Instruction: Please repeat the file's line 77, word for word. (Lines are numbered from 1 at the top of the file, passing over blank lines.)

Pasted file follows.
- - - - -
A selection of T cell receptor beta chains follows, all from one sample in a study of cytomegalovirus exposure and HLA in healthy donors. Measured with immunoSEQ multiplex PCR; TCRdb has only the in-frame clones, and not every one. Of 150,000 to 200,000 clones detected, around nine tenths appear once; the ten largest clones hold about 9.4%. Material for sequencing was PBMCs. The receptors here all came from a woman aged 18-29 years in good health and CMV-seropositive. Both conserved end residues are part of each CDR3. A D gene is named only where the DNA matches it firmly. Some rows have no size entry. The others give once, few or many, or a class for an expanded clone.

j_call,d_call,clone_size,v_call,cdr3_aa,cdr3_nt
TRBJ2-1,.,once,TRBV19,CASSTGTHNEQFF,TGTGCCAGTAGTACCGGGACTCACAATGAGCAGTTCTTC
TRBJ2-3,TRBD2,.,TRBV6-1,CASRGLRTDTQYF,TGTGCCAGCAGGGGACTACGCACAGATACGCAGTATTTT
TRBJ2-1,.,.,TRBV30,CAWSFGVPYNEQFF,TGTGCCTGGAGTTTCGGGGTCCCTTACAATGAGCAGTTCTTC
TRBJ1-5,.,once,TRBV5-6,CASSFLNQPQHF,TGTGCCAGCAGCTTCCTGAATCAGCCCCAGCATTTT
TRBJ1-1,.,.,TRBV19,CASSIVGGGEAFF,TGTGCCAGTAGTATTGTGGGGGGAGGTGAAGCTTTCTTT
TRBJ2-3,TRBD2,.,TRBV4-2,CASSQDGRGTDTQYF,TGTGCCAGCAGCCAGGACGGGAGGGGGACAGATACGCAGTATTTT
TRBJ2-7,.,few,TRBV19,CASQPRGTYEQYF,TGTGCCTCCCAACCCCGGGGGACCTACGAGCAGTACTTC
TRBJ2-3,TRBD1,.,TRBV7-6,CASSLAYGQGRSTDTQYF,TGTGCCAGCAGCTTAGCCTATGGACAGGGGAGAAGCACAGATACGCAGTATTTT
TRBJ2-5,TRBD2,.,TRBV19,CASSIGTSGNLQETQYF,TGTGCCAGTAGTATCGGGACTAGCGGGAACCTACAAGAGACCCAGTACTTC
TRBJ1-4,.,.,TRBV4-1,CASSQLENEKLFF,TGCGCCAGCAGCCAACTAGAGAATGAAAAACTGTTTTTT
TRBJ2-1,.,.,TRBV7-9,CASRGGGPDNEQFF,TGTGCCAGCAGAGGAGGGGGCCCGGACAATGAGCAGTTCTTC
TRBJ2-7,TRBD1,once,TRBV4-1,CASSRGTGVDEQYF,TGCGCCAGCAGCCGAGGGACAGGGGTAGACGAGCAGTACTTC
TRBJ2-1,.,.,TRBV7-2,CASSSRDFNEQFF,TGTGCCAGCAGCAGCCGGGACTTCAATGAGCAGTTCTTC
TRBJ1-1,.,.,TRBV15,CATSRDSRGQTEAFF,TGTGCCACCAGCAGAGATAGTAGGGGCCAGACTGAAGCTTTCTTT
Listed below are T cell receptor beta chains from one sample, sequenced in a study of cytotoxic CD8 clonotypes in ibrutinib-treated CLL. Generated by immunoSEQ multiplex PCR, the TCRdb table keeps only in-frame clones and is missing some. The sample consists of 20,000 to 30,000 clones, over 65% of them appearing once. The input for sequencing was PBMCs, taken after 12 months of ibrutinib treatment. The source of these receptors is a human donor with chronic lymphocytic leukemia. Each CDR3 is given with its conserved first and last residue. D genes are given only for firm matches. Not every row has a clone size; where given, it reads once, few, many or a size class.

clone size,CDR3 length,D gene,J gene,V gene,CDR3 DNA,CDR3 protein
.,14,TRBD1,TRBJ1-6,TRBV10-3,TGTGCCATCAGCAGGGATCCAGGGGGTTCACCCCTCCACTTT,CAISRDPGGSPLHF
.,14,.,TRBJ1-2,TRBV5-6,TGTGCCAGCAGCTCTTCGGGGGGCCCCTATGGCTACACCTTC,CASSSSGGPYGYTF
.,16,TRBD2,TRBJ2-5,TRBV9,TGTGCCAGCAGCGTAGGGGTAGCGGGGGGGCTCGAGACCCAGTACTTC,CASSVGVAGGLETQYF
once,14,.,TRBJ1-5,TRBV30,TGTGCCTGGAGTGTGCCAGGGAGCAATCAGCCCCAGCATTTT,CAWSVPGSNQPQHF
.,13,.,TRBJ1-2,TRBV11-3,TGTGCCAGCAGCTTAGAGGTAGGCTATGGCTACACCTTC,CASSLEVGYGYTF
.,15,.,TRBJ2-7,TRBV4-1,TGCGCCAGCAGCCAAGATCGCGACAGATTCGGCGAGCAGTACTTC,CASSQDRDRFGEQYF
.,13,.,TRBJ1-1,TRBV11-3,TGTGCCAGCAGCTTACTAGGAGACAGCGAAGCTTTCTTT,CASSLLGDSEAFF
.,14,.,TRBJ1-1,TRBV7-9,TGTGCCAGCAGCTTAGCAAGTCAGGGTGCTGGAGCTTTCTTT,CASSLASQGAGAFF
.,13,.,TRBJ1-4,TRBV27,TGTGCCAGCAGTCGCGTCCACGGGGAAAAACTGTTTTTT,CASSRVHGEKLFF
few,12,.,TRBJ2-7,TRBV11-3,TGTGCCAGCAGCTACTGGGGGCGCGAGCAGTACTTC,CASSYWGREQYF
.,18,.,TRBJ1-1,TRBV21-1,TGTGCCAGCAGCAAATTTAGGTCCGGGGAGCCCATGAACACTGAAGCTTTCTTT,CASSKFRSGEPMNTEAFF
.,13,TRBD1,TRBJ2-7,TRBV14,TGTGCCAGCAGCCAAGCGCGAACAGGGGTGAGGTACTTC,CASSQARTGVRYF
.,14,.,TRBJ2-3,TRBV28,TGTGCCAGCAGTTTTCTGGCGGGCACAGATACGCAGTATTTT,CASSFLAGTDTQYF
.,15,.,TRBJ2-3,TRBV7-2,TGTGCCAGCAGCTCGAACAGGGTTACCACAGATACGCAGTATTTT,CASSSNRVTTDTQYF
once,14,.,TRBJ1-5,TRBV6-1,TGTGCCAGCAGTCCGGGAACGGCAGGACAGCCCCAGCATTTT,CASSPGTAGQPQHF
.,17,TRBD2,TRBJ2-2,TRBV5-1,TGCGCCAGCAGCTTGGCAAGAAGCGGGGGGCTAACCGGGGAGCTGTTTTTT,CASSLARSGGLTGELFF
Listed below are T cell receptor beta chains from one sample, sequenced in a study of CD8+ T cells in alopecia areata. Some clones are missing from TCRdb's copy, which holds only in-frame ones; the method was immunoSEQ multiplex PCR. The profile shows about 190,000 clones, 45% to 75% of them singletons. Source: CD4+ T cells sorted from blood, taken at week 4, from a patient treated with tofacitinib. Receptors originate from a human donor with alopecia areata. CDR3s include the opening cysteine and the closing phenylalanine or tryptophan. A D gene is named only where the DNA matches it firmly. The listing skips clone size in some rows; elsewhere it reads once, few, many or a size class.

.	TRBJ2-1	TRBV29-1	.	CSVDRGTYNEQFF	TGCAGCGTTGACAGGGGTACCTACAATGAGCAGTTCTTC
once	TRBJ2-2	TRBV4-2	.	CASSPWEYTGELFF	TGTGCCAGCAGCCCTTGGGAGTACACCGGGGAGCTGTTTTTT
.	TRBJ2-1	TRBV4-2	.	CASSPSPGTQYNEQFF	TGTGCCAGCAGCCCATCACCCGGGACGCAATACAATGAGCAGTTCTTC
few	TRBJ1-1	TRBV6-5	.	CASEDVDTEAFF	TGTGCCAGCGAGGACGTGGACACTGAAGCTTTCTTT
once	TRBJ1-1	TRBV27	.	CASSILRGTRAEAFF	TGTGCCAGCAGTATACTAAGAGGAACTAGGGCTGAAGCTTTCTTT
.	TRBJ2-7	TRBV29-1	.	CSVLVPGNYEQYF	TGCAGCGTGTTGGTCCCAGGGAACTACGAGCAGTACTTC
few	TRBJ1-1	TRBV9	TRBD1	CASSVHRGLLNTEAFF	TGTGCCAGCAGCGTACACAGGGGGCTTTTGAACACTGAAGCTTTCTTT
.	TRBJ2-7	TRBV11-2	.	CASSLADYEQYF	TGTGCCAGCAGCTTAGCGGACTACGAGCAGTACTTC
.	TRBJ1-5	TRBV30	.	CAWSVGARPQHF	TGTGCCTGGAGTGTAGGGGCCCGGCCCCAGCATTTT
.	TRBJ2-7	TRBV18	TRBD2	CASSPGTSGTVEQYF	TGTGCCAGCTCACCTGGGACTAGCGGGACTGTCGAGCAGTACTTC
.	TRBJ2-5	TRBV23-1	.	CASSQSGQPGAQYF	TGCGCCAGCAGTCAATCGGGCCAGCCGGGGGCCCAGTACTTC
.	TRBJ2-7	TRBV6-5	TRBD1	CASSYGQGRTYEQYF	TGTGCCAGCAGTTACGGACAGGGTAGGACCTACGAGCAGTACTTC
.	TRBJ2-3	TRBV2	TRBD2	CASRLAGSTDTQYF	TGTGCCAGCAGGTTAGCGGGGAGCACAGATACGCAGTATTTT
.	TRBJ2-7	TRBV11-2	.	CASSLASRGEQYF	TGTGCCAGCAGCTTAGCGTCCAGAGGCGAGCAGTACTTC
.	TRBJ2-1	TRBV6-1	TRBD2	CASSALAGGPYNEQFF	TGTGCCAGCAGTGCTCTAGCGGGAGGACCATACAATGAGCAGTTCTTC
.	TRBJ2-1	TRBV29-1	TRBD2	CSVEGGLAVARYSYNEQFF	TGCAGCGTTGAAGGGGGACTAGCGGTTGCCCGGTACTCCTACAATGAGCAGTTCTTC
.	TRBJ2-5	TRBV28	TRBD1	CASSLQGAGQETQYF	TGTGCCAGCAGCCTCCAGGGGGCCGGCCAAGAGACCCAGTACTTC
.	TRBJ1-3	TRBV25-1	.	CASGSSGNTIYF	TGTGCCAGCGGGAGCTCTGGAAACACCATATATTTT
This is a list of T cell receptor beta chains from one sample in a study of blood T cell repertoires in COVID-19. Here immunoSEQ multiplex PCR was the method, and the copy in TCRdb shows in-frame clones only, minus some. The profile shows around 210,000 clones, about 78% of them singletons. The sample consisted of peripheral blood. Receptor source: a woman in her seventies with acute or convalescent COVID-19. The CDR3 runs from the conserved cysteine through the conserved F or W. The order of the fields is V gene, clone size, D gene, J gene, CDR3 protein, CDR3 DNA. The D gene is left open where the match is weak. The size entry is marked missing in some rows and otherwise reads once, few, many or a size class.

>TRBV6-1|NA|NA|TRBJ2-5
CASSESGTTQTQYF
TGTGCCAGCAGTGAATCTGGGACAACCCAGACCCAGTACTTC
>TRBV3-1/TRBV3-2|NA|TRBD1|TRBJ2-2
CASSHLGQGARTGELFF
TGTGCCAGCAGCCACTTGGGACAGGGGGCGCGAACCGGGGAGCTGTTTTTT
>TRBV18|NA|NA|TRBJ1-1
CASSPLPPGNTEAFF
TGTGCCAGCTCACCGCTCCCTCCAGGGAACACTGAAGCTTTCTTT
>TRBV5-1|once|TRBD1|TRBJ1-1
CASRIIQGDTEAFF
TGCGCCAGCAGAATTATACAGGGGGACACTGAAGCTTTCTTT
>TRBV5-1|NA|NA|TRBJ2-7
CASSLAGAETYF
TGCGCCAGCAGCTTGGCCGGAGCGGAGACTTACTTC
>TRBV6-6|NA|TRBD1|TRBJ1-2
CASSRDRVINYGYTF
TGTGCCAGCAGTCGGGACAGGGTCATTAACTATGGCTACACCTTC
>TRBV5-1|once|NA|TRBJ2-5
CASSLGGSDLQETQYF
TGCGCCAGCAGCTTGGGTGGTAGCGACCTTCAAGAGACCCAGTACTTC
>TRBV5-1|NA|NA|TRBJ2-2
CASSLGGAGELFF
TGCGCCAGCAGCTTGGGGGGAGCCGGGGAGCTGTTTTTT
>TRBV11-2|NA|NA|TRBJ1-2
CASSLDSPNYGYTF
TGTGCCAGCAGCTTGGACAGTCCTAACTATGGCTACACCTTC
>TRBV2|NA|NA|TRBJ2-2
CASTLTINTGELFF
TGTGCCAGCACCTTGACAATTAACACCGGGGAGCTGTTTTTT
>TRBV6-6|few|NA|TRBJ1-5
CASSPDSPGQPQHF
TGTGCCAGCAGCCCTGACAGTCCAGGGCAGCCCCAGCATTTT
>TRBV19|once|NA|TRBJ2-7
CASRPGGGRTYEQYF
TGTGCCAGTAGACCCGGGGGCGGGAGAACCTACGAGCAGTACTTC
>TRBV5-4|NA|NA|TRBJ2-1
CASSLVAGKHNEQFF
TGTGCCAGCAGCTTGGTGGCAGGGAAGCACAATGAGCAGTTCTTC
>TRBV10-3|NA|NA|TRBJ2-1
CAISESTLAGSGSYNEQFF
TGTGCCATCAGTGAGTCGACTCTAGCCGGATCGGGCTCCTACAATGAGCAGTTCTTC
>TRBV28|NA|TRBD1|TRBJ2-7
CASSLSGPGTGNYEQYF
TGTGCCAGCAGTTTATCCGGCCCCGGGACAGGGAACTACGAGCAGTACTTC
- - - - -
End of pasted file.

CASSLGGAGELFF